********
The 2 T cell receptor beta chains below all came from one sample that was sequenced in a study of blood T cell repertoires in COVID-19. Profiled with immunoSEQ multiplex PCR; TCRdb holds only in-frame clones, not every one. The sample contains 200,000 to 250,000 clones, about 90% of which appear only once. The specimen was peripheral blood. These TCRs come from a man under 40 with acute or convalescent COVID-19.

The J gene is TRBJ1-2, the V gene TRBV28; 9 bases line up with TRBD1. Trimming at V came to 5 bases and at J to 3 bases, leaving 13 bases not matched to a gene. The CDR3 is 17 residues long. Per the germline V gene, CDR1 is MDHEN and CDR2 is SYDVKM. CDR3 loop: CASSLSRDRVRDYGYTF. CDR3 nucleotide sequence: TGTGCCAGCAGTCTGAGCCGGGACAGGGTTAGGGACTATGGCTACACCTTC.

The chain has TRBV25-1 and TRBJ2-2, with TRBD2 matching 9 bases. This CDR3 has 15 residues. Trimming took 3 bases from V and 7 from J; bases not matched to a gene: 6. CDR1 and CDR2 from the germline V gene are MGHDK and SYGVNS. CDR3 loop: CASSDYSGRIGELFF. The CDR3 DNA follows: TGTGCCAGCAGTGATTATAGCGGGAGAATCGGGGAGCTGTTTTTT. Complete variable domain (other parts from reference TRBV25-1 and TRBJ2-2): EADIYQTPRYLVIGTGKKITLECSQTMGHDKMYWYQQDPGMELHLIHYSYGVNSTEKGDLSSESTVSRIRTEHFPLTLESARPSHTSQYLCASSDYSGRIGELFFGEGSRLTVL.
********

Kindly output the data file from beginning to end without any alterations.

The 2 T cell receptor beta chains below all came from one sample that was sequenced in a study of blood T cell repertoires in COVID-19. Profiled with immunoSEQ multiplex PCR; TCRdb holds only in-frame clones, not every one. The sample contains 200,000 to 250,000 clones, about 90% of which appear only once. The specimen was peripheral blood. These TCRs come from a man under 40 with acute or convalescent COVID-19.

The J gene is TRBJ1-2, the V gene TRBV28; 9 bases line up with TRBD1. Trimming at V came to 5 bases and at J to 3 bases, leaving 13 bases not matched to a gene. The CDR3 is 17 residues long. Per the germline V gene, CDR1 is MDHEN and CDR2 is SYDVKM. CDR3 loop: CASSLSRDRVRDYGYTF. CDR3 nucleotide sequence: TGTGCCAGCAGTCTGAGCCGGGACAGGGTTAGGGACTATGGCTACACCTTC.

The chain has TRBV25-1 and TRBJ2-2, with TRBD2 matching 9 bases. This CDR3 has 15 residues. Trimming took 3 bases from V and 7 from J; bases not matched to a gene: 6. CDR1 and CDR2 from the germline V gene are MGHDK and SYGVNS. CDR3 loop: CASSDYSGRIGELFF. The CDR3 DNA follows: TGTGCCAGCAGTGATTATAGCGGGAGAATCGGGGAGCTGTTTTTT. Complete variable domain (other parts from reference TRBV25-1 and TRBJ2-2): EADIYQTPRYLVIGTGKKITLECSQTMGHDKMYWYQQDPGMELHLIHYSYGVNSTEKGDLSSESTVSRIRTEHFPLTLESARPSHTSQYLCASSDYSGRIGELFFGEGSRLTVL.